Michelle Christison knows what successful family communication looks like when it comes to wealth transfer issues. A potential client approached her with a problem — she had money she didn’t need. The woman had inherited $2.5 million when her parents died, but she already had a healthy income of her own. She wanted Christison to advise her on how to invest it responsibly so she could support causes she believed in. Later, the client’s brother, heir to the same amount, also became a client and wanted similar advice. He’d been independently successful and didn’t need his inheritance.
Christison was struck by what their parents had achieved separate from amassing a fortune. “They raised responsible people who work hard, budget, aren’t out spending for instant gratification and are conscientious about the meaning of their money,” says Christison, co-founder of Bloom Financial Solutions, a multi-family office that works with high-net-worth families to achieve their goals for their money across generations.
But the siblings’ story is the exception. Many families with fortunes don’t succeed in transmitting the values that made them wealthy in the first place or in communicating goals for their wealth. In a 2012 survey by U.S. Trust, nearly half of respondents older than age 67 said they didn’t talk to the next generation about money because they were brought up to believe discussions about wealth were inappropriate.
That stoic silence usually backfires. Experts who work with high-net-worth families say maintaining wealth across generations requires more than sound money management. The more important task is addressing the value of that money, or better communicating what the family wants to achieve with its good fortune over generations.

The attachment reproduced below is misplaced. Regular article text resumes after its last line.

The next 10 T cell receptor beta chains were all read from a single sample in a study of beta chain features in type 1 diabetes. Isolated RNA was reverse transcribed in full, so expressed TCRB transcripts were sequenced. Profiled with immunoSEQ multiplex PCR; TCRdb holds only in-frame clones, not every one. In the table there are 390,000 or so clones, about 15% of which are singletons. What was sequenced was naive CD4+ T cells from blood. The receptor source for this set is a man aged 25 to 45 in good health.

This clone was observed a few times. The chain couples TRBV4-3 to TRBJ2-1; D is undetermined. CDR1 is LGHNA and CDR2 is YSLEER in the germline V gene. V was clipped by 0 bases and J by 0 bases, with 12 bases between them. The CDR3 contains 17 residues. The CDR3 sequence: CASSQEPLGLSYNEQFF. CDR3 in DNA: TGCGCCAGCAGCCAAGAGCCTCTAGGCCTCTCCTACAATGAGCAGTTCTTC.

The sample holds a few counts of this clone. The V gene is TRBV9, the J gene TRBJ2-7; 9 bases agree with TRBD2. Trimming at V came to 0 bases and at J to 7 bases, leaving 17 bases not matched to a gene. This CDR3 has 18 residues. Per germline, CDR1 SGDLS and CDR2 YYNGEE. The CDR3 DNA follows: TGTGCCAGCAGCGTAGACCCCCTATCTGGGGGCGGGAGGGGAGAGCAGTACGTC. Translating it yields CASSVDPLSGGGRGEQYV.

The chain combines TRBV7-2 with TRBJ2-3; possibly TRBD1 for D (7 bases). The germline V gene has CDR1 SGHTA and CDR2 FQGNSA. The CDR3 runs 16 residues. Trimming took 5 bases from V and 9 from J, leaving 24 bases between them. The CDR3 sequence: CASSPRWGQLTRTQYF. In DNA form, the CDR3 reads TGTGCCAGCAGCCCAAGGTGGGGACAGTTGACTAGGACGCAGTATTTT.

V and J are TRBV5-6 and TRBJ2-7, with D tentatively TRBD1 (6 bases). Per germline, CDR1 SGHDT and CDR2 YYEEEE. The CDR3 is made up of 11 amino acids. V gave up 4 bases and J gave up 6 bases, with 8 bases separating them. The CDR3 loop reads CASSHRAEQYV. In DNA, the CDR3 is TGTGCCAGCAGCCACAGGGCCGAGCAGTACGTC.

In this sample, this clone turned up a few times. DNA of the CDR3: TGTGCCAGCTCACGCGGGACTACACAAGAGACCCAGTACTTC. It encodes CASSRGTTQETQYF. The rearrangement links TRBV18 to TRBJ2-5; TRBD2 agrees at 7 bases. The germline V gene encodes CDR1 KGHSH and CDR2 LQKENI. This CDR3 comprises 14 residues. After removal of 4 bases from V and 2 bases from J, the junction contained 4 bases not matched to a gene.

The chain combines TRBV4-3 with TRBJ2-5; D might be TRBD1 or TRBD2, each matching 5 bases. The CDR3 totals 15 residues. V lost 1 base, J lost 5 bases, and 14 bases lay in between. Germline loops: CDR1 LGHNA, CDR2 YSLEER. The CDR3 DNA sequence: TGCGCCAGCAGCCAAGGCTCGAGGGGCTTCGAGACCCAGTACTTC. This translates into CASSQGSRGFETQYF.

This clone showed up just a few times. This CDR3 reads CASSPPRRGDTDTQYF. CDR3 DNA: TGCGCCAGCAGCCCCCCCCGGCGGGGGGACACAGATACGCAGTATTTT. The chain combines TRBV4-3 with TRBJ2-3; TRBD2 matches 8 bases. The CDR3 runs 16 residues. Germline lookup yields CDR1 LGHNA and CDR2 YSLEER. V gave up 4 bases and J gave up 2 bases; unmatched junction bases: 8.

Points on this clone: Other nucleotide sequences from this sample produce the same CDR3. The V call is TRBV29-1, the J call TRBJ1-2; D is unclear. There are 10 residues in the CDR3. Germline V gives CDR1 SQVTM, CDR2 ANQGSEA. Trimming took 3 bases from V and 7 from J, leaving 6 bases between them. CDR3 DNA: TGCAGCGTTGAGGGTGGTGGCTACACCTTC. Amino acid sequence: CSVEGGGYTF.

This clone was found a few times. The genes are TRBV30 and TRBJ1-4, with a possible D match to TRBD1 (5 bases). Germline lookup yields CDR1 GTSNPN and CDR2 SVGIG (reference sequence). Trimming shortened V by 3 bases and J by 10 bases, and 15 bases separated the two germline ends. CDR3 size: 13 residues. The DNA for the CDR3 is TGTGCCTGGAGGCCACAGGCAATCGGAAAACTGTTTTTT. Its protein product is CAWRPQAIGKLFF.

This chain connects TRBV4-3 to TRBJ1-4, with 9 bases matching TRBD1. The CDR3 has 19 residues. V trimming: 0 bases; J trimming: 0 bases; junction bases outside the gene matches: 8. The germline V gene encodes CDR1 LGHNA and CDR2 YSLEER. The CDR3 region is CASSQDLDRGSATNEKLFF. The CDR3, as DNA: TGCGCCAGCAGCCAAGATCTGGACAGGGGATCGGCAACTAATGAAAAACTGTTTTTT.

WITHOUT A PLAN, FAMILY WEALTH DISAPPEARS
The truth that family nest eggs tend to vanish in three generations spans time and cultures. Americans express it in the adage “shirtsleeves to shirtsleeves,” the Irish call it “clogs to clogs,” and the Japanese say “rice paddy to rice paddy.” The Biblical story of the prodigal son is about an heir who’s ill prepared for sudden wealth.
The saying survives because it reflects experience. A 20-year study of 3,250 high-net-worth families by the Institute for Preparing Heirs, which trains wealth advisors, found that in 70 percent of these clans, most of the family’s wealth was gone by the second generation. By the third generation, the wealth had vanished for 90 percent of families. The specific reasons vary —heirs overspend, hire untrustworthy advisors, pick up addictions and expensive hobbies and make a variety of other poor decisions, says Christison. But almost all can be traced back to a lack of shared goals for the money.
Family businesses suffer similar outcomes. More than 80 percent fail by the third generation, says Christopher Glassman of Leadership One, which specializes in business transitions. Most of the time, they collapse because the owners haven’t developed an intergenerational family vision for the business or put together a succession plan, he says. Indeed, a 2008 U.S. Trust survey found that only one third of family business owners have a succession plan.
Those fates don’t have to rule the day. Successful families get help in doing two kinds of planning. “Above-the-line” thinking pushes the family to create a sense of mission for their wealth, says Colin Grahl of wealth advisory firm Westlake, Grahl, and Glover in Granite Bay. And “below the line” planning creates and implements a strategy for turning that mission into reality.
CONNECT MONEY AND MEANING
Grahl compares above-the-line planning to designing a house before building. It’s the process of talking through the dreams and the vision. “The more time we spend above the line, the easier the below-the-line tasks are,” he says. High-net-worth families typically use one or more skilled facilitators to guide them through a process of developing a mission and vision for their money. The process can take a few meetings or a few years, depending on the facilitator, the level of family wealth and the family’s wishes.
Before convening the clan, the facilitator may meet with individuals. Learning the personal goals of family members helps the advisor identify issues that might arise in the larger group, says Tony Cooper of Davis-based Shirlaws business coaching. In other cases, the advisor meets initially with the first generation alone.